Coming Home with Integrity in the Workplace
The word integrity appears in most companies’ vision and mission statements. New employees are expected to measure up to the company’s integrity standard. Testimonial dinners often extol the recipient’s stellar integrity. And when a problem occurs, everybody claims the high moral ground of superior integrity. Yet, no one seems to know how to define or develop integrity.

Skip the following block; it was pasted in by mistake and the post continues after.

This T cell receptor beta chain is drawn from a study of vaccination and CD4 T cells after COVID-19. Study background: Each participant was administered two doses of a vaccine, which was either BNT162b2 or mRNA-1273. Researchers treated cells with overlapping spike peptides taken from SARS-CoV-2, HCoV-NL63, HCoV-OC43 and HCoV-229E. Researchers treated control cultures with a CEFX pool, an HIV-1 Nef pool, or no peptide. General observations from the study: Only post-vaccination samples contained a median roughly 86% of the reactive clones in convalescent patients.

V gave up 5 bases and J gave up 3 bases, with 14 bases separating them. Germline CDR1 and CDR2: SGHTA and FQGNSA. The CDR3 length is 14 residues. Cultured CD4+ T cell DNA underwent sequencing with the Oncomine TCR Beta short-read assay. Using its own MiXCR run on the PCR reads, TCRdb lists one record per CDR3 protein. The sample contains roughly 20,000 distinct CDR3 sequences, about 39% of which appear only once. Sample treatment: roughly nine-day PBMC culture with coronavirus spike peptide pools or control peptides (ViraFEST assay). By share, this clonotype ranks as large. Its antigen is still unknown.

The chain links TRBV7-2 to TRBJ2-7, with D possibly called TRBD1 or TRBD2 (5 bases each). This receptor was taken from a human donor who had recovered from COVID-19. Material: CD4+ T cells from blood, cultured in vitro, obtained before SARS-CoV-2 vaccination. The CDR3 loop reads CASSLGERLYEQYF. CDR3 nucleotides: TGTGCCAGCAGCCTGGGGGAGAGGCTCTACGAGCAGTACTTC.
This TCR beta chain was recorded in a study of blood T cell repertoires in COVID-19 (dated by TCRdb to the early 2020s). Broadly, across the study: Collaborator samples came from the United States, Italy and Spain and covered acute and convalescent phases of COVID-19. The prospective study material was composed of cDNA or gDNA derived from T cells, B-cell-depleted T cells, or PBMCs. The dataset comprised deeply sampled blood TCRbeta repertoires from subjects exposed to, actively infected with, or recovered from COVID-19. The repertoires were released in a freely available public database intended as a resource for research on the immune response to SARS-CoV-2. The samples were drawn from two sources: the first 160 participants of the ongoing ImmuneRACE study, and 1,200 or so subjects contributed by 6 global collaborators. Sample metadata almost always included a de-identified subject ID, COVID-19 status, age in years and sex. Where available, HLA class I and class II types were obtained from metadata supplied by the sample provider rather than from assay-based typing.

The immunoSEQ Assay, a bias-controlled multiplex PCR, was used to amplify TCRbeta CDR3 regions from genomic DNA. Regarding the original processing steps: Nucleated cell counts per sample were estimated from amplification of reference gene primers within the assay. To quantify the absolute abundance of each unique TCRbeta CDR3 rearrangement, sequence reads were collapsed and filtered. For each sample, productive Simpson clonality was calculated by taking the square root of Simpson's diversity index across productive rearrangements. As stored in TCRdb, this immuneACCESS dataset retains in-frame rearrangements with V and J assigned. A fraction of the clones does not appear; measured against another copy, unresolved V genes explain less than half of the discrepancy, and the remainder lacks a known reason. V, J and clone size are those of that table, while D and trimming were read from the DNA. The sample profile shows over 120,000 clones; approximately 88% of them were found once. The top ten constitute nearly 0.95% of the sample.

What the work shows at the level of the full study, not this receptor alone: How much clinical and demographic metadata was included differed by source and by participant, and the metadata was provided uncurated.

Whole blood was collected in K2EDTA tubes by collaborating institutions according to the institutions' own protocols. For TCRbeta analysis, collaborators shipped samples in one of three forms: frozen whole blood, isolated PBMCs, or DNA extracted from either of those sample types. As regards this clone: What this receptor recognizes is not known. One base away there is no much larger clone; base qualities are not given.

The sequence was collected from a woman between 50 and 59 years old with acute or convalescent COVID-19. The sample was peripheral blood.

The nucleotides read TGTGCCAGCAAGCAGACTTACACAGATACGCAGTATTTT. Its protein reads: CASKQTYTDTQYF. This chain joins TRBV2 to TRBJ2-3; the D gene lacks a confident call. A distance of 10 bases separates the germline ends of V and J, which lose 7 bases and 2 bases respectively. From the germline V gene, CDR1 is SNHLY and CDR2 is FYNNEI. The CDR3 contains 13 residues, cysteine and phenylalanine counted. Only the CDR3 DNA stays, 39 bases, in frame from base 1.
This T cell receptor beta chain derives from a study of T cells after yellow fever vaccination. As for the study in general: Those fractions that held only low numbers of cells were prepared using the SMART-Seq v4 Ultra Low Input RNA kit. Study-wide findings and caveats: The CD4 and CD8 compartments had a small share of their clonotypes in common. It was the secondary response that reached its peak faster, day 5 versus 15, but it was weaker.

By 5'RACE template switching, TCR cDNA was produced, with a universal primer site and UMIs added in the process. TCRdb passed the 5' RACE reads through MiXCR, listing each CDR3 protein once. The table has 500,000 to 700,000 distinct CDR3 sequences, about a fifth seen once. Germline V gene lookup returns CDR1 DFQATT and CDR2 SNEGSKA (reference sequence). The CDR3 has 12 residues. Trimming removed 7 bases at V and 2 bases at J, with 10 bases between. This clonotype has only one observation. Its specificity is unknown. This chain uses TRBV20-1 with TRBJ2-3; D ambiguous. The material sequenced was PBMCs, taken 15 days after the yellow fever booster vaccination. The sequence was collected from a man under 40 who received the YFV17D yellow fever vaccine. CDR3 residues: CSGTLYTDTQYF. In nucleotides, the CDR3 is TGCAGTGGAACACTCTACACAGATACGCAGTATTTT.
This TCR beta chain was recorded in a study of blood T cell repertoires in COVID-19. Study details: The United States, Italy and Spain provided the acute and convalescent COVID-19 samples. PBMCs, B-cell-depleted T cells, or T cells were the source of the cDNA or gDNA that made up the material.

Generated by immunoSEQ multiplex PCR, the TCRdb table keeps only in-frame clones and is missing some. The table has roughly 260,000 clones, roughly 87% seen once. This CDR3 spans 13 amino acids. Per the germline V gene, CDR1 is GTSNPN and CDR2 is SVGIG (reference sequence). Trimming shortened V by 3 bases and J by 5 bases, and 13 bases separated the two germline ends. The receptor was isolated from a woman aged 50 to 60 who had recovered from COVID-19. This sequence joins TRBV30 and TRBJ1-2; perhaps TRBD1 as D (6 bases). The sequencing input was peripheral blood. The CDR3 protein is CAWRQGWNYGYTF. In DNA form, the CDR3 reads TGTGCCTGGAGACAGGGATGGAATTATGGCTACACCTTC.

Our professional and personal passion springs from a life-long study of the root meaning of integrity, which is wholeness. We have come to understand integrity not as a measure of good-and-bad or right-and-wrong, but an energetic thermostat that gives accurate, current feedback about the organization’s creative juice and problem-solving capacity. We have interviewed the top executives of many of the companies who advocate integrity and asked them, “What does integrity mean in the day to day life of your organization? How will people know if they are operating in integrity or not? If they are not operating in integrity, what impact does that lapse have on your communication, working alliances, or bottom line?” There appears to be a chasm between the intention and the practice of integrity.
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